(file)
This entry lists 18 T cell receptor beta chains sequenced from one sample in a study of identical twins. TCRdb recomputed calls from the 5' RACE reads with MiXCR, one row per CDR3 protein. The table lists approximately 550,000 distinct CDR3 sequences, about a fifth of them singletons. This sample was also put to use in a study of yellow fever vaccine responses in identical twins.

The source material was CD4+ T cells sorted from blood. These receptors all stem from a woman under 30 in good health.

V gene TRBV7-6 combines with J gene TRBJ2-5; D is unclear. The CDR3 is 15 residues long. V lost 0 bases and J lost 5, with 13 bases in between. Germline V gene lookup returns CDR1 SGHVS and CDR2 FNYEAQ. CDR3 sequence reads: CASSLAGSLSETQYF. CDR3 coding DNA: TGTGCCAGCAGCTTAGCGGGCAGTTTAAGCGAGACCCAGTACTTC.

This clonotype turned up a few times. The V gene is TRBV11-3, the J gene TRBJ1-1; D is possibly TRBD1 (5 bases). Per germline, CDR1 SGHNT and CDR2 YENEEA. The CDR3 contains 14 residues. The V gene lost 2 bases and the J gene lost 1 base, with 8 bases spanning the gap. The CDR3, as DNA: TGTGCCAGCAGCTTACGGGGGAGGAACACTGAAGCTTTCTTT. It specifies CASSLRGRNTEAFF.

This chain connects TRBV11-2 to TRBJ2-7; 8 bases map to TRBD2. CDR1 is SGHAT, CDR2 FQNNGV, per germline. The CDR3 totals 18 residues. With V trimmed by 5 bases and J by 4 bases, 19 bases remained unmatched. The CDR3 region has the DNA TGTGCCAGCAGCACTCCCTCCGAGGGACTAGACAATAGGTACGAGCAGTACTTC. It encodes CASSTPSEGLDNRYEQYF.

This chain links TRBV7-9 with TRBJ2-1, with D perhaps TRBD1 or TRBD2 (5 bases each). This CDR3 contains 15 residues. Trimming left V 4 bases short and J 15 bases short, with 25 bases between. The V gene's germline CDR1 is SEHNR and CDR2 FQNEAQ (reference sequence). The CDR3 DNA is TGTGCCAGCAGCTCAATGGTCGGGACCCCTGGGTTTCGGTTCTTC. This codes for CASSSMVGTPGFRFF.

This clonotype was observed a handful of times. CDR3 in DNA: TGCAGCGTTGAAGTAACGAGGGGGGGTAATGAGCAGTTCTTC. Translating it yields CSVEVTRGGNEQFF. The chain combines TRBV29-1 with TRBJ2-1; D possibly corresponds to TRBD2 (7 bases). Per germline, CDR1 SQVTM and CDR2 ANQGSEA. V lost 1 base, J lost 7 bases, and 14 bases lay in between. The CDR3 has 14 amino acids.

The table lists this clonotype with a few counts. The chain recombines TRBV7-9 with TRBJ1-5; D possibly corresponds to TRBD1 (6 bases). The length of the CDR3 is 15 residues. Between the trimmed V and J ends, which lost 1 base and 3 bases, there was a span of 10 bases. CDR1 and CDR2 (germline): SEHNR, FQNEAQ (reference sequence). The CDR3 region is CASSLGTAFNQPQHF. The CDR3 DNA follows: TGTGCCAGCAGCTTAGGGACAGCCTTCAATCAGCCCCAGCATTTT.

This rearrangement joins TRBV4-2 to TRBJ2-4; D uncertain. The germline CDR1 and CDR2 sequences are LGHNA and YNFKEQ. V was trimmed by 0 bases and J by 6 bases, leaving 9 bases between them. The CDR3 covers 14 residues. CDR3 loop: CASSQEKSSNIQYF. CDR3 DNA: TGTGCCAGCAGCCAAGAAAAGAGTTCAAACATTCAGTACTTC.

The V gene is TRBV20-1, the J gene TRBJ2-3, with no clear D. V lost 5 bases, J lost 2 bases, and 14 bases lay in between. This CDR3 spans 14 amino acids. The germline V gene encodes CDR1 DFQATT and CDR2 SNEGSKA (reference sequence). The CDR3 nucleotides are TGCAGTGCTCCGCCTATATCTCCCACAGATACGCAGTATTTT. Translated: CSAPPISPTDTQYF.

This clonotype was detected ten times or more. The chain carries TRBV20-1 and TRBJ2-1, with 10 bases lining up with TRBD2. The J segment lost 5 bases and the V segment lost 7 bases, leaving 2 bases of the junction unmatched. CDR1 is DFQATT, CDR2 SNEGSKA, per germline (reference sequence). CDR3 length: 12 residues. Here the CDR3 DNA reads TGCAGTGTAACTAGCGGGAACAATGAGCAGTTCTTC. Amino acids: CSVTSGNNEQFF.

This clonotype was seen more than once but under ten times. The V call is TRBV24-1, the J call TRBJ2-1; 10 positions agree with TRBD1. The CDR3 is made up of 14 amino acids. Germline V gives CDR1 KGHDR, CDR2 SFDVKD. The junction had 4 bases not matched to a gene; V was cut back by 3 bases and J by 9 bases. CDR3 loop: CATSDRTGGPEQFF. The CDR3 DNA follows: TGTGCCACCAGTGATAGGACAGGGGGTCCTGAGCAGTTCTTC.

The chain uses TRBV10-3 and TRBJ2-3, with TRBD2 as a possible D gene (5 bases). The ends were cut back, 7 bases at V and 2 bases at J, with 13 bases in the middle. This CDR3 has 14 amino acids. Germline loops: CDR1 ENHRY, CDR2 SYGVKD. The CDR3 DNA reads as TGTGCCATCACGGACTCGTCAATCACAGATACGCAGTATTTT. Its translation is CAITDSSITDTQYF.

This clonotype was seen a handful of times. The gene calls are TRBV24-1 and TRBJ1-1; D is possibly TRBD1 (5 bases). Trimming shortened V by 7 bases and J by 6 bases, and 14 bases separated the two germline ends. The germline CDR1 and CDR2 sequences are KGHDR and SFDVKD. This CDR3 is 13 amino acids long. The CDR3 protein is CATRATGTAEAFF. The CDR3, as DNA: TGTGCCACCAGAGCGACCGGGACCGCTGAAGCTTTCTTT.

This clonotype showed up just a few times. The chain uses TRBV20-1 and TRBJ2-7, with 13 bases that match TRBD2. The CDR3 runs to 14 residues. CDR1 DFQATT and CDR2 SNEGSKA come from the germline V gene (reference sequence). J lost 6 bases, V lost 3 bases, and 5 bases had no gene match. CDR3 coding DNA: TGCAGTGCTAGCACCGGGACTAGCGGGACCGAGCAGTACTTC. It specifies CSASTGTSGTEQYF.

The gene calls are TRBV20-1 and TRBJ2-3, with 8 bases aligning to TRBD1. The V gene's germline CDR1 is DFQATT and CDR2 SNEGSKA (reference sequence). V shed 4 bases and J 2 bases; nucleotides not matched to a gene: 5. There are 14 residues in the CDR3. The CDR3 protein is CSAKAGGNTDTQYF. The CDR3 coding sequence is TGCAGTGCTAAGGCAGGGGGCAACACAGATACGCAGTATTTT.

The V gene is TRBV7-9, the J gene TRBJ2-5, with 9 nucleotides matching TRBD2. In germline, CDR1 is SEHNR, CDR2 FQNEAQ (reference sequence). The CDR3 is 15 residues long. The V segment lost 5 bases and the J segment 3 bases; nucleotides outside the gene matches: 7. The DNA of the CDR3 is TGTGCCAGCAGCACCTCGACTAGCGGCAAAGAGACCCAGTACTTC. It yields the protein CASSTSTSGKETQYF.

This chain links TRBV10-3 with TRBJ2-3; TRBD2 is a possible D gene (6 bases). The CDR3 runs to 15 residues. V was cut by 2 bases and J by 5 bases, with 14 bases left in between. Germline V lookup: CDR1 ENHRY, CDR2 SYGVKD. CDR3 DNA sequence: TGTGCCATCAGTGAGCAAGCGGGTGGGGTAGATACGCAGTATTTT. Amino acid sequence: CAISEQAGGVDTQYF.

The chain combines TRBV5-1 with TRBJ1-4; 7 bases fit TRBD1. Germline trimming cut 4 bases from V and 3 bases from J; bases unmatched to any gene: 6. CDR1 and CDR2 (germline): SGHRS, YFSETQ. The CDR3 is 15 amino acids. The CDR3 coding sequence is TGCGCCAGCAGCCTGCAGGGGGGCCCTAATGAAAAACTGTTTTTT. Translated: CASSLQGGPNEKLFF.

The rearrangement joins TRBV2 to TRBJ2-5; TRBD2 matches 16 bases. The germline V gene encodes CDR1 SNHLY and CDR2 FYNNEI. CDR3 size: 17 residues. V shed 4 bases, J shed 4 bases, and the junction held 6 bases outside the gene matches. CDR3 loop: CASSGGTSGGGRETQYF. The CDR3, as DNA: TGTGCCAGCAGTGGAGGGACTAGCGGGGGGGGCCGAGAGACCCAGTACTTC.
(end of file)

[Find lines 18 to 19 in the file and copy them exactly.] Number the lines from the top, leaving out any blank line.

This chain links TRBV10-3 with TRBJ2-3; TRBD2 is a possible D gene (6 bases). The CDR3 runs to 15 residues. V was cut by 2 bases and J by 5 bases, with 14 bases left in between. Germline V lookup: CDR1 ENHRY, CDR2 SYGVKD. CDR3 DNA sequence: TGTGCCATCAGTGAGCAAGCGGGTGGGGTAGATACGCAGTATTTT. Amino acid sequence: CAISEQAGGVDTQYF.

The chain combines TRBV5-1 with TRBJ1-4; 7 bases fit TRBD1. Germline trimming cut 4 bases from V and 3 bases from J; bases unmatched to any gene: 6. CDR1 and CDR2 (germline): SGHRS, YFSETQ. The CDR3 is 15 amino acids. The CDR3 coding sequence is TGCGCCAGCAGCCTGCAGGGGGGCCCTAATGAAAAACTGTTTTTT. Translated: CASSLQGGPNEKLFF.